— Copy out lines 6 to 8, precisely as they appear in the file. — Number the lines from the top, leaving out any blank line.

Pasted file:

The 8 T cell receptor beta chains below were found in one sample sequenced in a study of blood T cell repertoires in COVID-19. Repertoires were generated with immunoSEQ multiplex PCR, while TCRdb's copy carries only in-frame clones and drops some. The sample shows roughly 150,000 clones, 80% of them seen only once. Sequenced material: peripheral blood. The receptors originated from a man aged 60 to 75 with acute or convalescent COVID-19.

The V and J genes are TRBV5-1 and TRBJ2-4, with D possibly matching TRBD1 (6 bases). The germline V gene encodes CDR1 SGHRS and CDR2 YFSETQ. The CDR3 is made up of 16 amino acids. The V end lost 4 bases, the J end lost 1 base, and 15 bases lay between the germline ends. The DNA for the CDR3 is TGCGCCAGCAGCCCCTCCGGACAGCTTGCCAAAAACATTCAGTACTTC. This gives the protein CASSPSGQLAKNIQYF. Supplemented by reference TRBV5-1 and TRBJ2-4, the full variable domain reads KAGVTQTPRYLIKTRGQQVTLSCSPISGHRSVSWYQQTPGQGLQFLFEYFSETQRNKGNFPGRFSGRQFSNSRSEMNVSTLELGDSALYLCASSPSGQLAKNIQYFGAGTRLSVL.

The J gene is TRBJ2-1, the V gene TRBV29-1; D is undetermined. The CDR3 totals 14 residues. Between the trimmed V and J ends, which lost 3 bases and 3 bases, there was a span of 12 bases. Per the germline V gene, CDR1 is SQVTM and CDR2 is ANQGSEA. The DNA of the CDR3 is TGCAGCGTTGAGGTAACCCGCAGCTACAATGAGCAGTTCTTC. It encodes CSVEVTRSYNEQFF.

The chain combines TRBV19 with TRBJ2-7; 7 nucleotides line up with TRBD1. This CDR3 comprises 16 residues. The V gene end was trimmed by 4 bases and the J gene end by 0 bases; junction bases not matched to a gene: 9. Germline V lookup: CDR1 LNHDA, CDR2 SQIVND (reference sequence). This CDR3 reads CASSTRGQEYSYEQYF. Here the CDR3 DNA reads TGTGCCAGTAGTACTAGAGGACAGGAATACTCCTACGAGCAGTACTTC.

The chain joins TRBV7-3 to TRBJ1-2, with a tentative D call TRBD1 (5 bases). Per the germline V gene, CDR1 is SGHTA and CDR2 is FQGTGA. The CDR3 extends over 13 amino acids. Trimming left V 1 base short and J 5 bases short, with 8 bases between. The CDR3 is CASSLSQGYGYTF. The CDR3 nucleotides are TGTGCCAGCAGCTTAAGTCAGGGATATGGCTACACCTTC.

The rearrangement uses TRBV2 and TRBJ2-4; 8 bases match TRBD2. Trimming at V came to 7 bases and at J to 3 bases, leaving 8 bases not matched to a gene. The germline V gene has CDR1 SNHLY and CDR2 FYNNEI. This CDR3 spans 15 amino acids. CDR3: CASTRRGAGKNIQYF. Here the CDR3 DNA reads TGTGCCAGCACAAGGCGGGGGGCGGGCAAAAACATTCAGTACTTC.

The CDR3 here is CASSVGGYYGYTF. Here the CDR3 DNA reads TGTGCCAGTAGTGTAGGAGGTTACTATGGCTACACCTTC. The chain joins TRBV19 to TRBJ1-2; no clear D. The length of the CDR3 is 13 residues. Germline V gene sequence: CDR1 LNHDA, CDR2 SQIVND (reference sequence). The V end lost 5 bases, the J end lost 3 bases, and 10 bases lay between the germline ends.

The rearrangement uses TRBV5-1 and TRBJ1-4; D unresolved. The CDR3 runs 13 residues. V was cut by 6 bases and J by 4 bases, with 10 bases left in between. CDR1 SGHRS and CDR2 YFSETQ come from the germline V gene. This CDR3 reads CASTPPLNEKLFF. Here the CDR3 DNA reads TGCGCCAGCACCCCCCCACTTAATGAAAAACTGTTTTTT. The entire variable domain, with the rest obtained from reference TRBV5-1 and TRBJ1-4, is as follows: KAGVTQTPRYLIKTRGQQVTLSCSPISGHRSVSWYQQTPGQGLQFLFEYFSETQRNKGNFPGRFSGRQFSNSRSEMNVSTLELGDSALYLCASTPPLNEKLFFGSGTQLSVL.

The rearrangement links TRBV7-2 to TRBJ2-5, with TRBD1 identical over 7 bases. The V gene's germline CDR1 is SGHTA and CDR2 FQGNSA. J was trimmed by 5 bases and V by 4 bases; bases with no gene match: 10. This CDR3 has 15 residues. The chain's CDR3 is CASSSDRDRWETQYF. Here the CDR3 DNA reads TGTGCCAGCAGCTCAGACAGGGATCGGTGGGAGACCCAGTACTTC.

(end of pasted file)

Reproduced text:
The rearrangement uses TRBV2 and TRBJ2-4; 8 bases match TRBD2. Trimming at V came to 7 bases and at J to 3 bases, leaving 8 bases not matched to a gene. The germline V gene has CDR1 SNHLY and CDR2 FYNNEI. This CDR3 spans 15 amino acids. CDR3: CASTRRGAGKNIQYF. Here the CDR3 DNA reads TGTGCCAGCACAAGGCGGGGGGCGGGCAAAAACATTCAGTACTTC.

The CDR3 here is CASSVGGYYGYTF. Here the CDR3 DNA reads TGTGCCAGTAGTGTAGGAGGTTACTATGGCTACACCTTC. The chain joins TRBV19 to TRBJ1-2; no clear D. The length of the CDR3 is 13 residues. Germline V gene sequence: CDR1 LNHDA, CDR2 SQIVND (reference sequence). The V end lost 5 bases, the J end lost 3 bases, and 10 bases lay between the germline ends.

The rearrangement uses TRBV5-1 and TRBJ1-4; D unresolved. The CDR3 runs 13 residues. V was cut by 6 bases and J by 4 bases, with 10 bases left in between. CDR1 SGHRS and CDR2 YFSETQ come from the germline V gene. This CDR3 reads CASTPPLNEKLFF. Here the CDR3 DNA reads TGCGCCAGCACCCCCCCACTTAATGAAAAACTGTTTTTT. The entire variable domain, with the rest obtained from reference TRBV5-1 and TRBJ1-4, is as follows: KAGVTQTPRYLIKTRGQQVTLSCSPISGHRSVSWYQQTPGQGLQFLFEYFSETQRNKGNFPGRFSGRQFSNSRSEMNVSTLELGDSALYLCASTPPLNEKLFFGSGTQLSVL.